Tortious interference with a prospective business advantage does not require the existence of a contract.
(1) the existence of a valid business relationship or expectancy;
(2) Defendant was aware of this relationship or expectancy;
(3) that defendant intentionally interfered;
(4) that the motive behind the interference was improper;
(5) causation; and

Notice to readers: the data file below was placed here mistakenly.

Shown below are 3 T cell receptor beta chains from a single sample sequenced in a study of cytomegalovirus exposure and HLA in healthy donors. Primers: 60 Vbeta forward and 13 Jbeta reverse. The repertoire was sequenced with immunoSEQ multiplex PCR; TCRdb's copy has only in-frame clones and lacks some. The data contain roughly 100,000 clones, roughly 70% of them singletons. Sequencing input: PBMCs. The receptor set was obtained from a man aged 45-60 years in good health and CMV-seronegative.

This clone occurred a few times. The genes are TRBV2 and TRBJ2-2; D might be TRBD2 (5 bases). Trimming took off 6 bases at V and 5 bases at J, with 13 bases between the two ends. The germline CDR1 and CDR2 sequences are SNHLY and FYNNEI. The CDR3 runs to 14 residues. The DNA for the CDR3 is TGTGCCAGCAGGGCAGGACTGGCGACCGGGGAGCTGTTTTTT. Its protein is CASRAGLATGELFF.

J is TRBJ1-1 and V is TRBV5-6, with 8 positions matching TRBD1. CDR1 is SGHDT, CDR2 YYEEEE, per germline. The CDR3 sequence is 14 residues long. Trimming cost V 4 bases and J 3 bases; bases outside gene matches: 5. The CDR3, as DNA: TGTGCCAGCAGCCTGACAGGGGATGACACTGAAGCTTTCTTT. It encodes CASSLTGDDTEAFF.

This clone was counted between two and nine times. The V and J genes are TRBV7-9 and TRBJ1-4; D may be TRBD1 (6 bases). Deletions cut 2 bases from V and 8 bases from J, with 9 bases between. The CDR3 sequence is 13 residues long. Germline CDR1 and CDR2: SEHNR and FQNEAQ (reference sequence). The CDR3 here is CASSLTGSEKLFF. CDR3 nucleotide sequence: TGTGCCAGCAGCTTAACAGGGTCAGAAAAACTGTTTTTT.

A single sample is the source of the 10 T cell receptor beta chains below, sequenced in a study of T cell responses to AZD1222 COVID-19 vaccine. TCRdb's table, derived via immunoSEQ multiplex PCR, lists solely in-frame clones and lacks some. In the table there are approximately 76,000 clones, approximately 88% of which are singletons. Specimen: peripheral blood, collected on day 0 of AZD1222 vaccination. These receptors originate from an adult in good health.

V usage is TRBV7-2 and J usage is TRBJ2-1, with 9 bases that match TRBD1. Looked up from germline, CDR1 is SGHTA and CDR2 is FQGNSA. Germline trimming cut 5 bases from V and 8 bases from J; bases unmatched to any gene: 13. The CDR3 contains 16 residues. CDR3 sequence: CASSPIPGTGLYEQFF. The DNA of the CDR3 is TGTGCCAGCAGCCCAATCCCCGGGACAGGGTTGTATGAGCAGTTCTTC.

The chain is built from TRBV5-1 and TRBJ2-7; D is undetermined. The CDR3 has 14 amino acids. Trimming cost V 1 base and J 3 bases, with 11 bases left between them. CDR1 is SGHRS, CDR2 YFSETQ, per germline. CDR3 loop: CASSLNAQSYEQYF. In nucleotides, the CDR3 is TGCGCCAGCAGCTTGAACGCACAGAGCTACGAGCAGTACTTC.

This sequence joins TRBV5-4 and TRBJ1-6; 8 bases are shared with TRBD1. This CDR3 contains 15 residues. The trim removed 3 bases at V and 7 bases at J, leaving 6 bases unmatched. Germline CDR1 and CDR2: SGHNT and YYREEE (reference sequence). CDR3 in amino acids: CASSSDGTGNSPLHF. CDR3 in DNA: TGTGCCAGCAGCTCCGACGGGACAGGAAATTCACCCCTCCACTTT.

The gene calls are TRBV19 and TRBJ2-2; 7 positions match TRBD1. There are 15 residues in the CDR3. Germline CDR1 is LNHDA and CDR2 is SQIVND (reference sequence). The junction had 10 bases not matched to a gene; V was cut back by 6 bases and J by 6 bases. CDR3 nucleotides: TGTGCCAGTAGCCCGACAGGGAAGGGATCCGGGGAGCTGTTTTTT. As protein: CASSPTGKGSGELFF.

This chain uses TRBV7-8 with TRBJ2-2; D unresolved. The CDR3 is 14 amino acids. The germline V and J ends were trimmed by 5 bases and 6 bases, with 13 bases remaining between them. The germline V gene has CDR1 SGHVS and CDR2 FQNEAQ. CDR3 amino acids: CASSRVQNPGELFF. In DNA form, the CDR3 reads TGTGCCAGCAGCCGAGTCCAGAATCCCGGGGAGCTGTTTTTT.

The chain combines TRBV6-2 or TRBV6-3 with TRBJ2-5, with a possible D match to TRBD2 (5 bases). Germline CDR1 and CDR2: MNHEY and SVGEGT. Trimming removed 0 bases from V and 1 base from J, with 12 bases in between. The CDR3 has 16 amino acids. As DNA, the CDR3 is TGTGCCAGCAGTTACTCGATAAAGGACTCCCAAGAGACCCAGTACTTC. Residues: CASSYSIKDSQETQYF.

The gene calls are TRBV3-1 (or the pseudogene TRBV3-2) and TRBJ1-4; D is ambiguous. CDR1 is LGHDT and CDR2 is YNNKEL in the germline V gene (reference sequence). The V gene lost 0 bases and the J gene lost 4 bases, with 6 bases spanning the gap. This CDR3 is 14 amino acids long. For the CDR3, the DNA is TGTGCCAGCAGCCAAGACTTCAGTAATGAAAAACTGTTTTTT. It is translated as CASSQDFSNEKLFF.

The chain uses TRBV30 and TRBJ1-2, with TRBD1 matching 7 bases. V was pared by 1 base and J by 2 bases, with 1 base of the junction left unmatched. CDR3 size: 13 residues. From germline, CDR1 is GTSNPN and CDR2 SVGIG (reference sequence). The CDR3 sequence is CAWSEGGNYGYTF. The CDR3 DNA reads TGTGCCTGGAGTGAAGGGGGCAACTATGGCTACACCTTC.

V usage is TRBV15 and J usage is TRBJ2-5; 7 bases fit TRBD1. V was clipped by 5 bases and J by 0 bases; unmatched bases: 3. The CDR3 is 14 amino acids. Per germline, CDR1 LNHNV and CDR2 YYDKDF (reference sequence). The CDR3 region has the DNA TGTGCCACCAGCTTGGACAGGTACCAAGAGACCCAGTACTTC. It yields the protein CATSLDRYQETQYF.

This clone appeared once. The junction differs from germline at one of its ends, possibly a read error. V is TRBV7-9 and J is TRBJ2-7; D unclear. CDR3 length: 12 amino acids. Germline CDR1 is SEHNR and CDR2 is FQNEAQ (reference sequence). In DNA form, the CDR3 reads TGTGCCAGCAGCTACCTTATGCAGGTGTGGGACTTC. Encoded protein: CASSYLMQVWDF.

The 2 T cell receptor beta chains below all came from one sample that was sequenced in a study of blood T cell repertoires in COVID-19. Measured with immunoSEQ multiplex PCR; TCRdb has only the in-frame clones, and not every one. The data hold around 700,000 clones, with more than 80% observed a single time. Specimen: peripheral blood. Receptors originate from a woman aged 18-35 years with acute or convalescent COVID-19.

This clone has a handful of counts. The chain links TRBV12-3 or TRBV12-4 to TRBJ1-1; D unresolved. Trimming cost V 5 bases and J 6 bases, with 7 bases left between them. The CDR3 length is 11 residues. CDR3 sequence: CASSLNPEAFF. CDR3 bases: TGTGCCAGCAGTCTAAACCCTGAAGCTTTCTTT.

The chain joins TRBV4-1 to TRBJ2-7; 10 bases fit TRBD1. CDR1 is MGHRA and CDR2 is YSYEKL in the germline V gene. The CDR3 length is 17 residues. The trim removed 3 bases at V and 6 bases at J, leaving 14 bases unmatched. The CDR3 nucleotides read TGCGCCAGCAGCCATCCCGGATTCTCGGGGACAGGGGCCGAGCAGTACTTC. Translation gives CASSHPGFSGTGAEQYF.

(6) special damages.
Monumental Life Ins. Co. v. Nationwide Retirement Solutions, Inc., 242 F.Supp.2d 438, 450 (W.D.Ky. 2003). This analysis turns primarily on motive. National Collegiate Athletic Ass’n By and Through Bellarmine College v. Hornung, 754 S.W.2d 855, 859 (Ky. 1988). To prevail under this theory of liability, the “party seeking recovery must show malice or some significantly wrongful conduct.” Id.